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“The Crucible” Act III & IV Review.

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Presentation on theme: "“The Crucible” Act III & IV Review."— Presentation transcript:

1 “The Crucible” Act III & IV Review

2 Act III Questions # 1 - 4 As the act opens, who is being interrogated, and on what charge? Martha Corey is being interrogated and is accused of reading fortunes. What is Mary Warren now prepared to tell the court? Mary is prepared to tell the court that the girls’ accusations are fake (“pretense”). What compromise, or deal, does Danforth offer to Proctor? What is Proctor's response? Elizabeth told the court that she is pregnant. Danforth is willing to spare Elizabeth for a year for her pregnancy which should satisfy John if his purpose is to save Elizabeth. However, John is unwilling to accept the deal because he does not want to abandon his friends. He wants to help everyone, not just himself. What does Giles Corey allege in his deposition about Thomas Putnam’s motives? Giles claims that Thomas Putnam is accusing people so that he can buy their land once they are executed.

3 Questions #5 - 8 At what point does John Hale begin to show that he is less than satisfied with the court's procedures? After signing seventy-two death warrants, especially Rebecca Nurse’s, Hale has started to question what is going on in Salem. He recognizes that the people are fearing the court more than they fear God. How does Abigail threaten Danforth? She reminds Danforth that he is not excluded from the Devil’s company and that he could be accused too. What confession does Proctor make in open court? How does Danforth test the truth of this confession? John confesses to his affair with Abigail. Danforth questions Elizabeth in court about John’s indiscretions while John and Abigail have their backs turned. What happens to John Proctor at the end of the act? Mary Warren accuses John Proctor of witchcraft and corrupting her. He is arrested.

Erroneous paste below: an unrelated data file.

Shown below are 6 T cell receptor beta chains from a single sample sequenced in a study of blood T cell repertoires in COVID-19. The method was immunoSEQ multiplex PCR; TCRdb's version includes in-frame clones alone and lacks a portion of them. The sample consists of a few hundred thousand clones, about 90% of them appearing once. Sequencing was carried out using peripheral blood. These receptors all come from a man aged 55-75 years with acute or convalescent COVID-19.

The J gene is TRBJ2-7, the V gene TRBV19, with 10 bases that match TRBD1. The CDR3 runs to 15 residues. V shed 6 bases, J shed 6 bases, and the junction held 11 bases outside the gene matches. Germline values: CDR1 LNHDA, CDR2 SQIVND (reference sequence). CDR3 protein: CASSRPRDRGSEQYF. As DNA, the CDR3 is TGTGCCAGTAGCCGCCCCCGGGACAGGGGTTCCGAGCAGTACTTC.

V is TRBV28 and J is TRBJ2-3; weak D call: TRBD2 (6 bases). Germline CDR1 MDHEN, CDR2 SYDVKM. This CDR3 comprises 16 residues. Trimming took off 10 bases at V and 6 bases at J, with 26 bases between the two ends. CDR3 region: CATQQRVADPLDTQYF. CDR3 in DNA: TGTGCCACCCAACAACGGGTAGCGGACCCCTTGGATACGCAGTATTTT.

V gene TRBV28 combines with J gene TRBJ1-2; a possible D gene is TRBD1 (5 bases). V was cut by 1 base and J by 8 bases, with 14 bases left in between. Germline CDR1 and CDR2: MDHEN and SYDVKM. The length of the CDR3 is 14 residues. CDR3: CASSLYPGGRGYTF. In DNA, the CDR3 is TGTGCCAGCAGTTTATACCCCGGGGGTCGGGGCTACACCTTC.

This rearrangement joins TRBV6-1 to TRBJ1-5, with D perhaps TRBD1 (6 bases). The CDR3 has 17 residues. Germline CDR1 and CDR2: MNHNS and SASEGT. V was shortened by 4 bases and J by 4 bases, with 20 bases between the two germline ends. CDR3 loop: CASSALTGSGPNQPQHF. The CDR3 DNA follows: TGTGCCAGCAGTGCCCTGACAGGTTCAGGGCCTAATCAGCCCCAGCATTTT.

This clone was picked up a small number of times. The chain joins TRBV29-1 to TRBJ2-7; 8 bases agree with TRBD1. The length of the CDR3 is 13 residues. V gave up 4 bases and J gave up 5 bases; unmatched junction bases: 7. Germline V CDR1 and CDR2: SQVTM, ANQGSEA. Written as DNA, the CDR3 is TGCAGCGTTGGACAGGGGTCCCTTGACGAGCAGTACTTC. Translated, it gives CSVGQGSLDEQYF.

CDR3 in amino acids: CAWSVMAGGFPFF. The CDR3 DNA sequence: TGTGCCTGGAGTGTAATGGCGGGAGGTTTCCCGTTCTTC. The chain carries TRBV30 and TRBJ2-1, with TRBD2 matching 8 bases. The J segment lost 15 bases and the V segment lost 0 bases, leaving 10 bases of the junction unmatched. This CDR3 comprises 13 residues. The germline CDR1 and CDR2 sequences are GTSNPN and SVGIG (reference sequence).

4 Questions #9 - 10 How does John Hale show his disapproval?
Hale denounces the proceedings and quits the court. This act contains much irony. Explain how the following are ironic: John Proctor's confession – Proctor’s confession should have been the thing that saved Elizabeth but instead she lies to protect her husband which in turn condemns him. Proctor's passionate outburst at the end of the act with the court's interpretation of his remarks – Proctor means that God has left Salem; evil has overtaken the town. However, the court interprets his comments as blasphemy and evidence that he is compacting with the Devil. Miller's comment in the stage directions that Abigail, "out of her infinite charity, reaches out and draws the sobbing Mary to her…" – Abigail created hysteria in the courtroom to distract from Mary Warren’s and John’s claims about her reputation, but makes herself look like a good person who comforts Mary even though she is evil.